Hereafter (2010)

Content by Tony Macklin. Originally published on October 20, 2010 @ tonymacklin.net.

Alfred Hitchcock should not have made musicals. He didn't.

Probably Clint Eastwood should not make sentimentalized, epical films about wish fulfillment. But there's Hereafter.

It's a film that might make Clint's mentor the late Don Siegel look away.

With Hereafter, Eastwood may have reached the point I was afraid he'd reach ten years ago -- moribund filmmaking.

I've been a cautious devotee of Clint for years. I taught a university course on him. [Some alumni were horrified, but I think my choice has been well-validated.]

I had a lengthy interview with Clint at the time of Million Dollar Baby (2004). I've thought of myself as that movie's lucky charm, since the three people I interviewed -- Clint, Hillary Swank, and Morgan Freeman -- all won Oscars for their contributions to that movie.

Although I originally thought the simple entertainment, Space Cowboys (2000) would make an adequate farewell by Clint, he had an entire decade of vital creativity ahead of him. Several of his films were original, and some were important.

Gran Torino (2008) might have bid a fond farewell.

Mystic River (2003) was brilliant, but what followed were significant culturally. Flags of Our Fathers (2006) and Letters from Iwo Jima (2006) were brave looks into the past.

Clint's strength has been looking back not forward. Even Changeling (2008) worked because of Clint's style, which was both simple, evocative, and provocative. Although the material may not have seemed conducive to his touch, it was.

Clint escaped potential pitfalls with his faculties intact.

He was not so fortunate last year. His production of Invictus (2009) was bloodless and surprisingly uninvolving, although the topic of Nelson Mandela seemed almost sure-fire.

Given the disappointment of Invictus, I went to Hereafter with trepidation. Clint blew it away with his opening segment of a smashing, raging tsunami in Indonesia. It's a terrific sequence.

Unfortunately it's by far the best scene in Hereafter. You can leave the theater after the first fifteen minutes, without missing anything else memorable. The opening sequence is reason enough to see Hereafter, but prepare to lose your original enthusiasm almost immediately.

After the opening, much of Hereafter seems stuck. Clint learned from Siegel how to be terse and direct. But Hereafter is logy and obtuse.

Hereafter is a story focusing on a trio of characters. Marie LeLay (Belgian actress Cecile de France) has a near-death experience in the lethal tsunami, which changes her life. She is hostess for a political program on French television, but she is unable to function as she once did.

The second main character is George Lonegan (Matt Damon), a psychic in San Francisco, who runs away from fame and the human damage he sees. He sees his gift as a curse.

The third pivotal character is a young boy in London. The youth Marcus (played by George and Frankie McLaren), is overwhelmed by a death that obsesses him.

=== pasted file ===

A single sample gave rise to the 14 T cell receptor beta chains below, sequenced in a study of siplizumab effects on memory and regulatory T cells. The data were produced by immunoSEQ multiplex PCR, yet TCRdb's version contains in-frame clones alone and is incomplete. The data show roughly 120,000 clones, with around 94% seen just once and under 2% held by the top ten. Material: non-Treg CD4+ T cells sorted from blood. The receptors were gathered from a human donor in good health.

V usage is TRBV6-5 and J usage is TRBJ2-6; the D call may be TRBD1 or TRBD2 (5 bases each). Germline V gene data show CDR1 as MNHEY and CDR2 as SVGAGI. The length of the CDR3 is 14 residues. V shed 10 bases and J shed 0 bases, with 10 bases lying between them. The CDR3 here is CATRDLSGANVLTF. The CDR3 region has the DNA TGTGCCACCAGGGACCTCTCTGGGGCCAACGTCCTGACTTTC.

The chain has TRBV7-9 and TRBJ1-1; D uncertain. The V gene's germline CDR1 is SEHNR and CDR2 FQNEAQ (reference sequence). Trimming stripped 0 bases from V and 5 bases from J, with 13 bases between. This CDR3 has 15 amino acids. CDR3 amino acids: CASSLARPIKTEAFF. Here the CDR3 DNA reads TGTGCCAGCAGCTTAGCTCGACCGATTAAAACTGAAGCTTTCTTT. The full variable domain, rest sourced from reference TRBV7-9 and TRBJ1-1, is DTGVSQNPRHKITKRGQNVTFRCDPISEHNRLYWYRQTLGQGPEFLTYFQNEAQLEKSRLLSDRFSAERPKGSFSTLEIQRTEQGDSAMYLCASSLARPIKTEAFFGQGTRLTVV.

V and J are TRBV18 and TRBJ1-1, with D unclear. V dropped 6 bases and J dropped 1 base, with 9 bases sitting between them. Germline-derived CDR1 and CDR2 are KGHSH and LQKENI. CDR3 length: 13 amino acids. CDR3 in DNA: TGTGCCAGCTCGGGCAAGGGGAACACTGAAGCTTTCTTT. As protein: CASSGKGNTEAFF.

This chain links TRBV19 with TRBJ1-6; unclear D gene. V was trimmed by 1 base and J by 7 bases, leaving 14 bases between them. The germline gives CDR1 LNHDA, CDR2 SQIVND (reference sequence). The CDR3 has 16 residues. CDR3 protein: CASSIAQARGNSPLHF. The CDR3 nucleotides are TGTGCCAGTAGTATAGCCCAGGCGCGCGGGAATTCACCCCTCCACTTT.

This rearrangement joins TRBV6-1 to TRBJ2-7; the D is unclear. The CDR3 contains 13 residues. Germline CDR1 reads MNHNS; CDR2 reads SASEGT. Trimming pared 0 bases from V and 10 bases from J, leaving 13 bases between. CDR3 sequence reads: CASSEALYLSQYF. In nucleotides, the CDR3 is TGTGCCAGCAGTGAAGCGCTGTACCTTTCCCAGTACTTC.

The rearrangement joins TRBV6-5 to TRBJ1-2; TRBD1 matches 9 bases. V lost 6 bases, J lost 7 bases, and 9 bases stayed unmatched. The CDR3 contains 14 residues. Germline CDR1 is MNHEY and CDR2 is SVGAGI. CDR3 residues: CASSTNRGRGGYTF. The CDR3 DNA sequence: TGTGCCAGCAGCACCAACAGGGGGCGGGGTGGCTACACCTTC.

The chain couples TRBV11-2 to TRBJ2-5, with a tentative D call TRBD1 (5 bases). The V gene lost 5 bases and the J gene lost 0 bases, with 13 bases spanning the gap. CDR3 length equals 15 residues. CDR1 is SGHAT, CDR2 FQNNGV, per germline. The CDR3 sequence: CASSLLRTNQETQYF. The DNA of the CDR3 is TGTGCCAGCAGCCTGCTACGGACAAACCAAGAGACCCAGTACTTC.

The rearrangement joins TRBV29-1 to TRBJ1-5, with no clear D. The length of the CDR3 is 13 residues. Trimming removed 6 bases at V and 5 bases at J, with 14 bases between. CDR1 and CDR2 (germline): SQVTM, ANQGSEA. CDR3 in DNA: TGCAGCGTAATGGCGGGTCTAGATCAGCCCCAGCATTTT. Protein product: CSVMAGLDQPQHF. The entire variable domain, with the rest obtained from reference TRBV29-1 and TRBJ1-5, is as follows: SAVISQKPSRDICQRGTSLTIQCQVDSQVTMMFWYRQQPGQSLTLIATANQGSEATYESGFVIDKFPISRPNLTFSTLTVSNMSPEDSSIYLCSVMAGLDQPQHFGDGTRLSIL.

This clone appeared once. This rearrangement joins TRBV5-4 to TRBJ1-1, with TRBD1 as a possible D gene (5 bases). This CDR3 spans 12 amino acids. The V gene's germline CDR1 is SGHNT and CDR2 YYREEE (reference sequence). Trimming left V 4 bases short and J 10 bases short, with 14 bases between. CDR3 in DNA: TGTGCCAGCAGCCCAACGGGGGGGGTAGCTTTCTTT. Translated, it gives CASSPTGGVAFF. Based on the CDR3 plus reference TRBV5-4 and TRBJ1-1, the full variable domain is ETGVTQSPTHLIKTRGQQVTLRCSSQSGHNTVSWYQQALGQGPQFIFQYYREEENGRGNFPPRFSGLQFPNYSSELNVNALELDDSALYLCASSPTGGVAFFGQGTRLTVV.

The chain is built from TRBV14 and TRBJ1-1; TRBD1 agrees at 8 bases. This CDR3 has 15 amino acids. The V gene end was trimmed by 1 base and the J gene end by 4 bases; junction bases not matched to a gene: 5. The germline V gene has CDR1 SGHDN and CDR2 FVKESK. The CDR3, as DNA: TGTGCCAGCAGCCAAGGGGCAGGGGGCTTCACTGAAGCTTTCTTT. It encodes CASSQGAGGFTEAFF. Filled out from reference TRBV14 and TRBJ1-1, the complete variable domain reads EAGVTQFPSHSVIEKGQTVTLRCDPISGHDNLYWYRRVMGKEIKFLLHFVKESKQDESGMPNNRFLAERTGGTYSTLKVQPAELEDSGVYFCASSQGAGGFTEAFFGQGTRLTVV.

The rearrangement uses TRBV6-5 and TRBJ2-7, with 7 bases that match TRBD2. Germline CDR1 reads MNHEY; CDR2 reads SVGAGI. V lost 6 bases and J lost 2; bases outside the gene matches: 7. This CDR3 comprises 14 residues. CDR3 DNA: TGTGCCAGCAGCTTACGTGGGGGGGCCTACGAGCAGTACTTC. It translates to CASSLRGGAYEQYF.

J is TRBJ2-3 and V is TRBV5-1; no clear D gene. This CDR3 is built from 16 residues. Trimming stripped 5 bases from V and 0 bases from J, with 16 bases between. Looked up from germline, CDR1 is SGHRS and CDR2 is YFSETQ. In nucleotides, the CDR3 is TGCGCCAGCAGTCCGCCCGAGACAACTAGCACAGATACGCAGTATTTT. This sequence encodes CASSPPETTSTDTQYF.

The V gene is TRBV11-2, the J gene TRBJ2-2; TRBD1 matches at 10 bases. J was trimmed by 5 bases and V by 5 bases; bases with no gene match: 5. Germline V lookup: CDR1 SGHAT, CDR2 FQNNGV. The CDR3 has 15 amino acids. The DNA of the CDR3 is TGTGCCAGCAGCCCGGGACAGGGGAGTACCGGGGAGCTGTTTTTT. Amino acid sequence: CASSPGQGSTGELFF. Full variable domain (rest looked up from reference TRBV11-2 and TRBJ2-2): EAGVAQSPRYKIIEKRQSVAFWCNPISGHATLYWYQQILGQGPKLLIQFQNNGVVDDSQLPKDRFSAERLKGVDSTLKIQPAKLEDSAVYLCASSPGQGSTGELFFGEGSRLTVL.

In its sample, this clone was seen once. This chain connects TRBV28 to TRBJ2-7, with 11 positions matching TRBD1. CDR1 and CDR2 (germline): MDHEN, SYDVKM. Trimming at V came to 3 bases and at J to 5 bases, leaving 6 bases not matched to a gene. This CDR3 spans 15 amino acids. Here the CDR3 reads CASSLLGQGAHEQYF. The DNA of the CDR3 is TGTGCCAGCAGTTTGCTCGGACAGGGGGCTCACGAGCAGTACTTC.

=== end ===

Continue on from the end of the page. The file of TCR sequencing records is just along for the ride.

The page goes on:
All three main characters are adrift, seeking some human resolution. Eventually they come together in their quest.

I tried to figure out why Clint made Hereafter. The easy answer is he's 80 years old, but that doesn't jibe with his vision. A constant theme in Clint's work -- both as actor and director -- is redemption. But usually it's not writ in capital letters.

Ordinarily there's a wry, hard-boiled intelligence in Clint's movies, not the soft-boiled emotion that nags in Hereafter.

Hereafter is not a movie that Clint would have made at the beginning of the decade. Hereafter may be a movie for 2010, when intelligence is in regression. The movie probably doesn't have legs into the future, because its mind is so narrow. Hereafter is without mystery.

Clint's best movies go back into the past to ferret out truth. He seems out of his natural depth in the future.

Can Hereafter be seen as a metaphor for a popular actor/director? Doubtful.

Much of Hereafter, in some ways, seems to be a movie made by a novice, with overlong shots and plodding exposition. The scenes in the culinary school seem like an acting exercise.

The acting is mostly serviceable. Matt Damon holds on for dear life as the psychic; he does what he can with a leaden role. The two lads who play Marcus are affecting. Cecile de France struggles with her sodden role as Marie -- often just limited to staring into space. Bryce Dallas Howard uses coyness as a cudgel as a possible romantic interest for George.

I never thought I'd say this, but the actor who has the most personality is a chef/teacher played by Steve Schirripa.

The superficial screenplay is by Peter Morgan.

I know filmmakers love dualities, contrasting pairs, doppelgangers, two sides of existence. I realize too much can be made of it, but it can be an interesting subtext. Dualities worked really well in conveying meaning in The Social Network (2010).

But in Hereafter, dualities are not as effective. There are twins, and George and his brother Billy (Jay Mohr), two teddy bears, and two publishers -- English and American, affairs with two tv hostesses, two adopted boys, two social workers, two rescuers, pairs at culinary school -- each pair has a masked partner, and on and on. But they seem Hereafter-thoughts.

I hope I'm wrong, but Hereafter seems like incontinent filmmaking.

© 2000-2017 Tony Macklin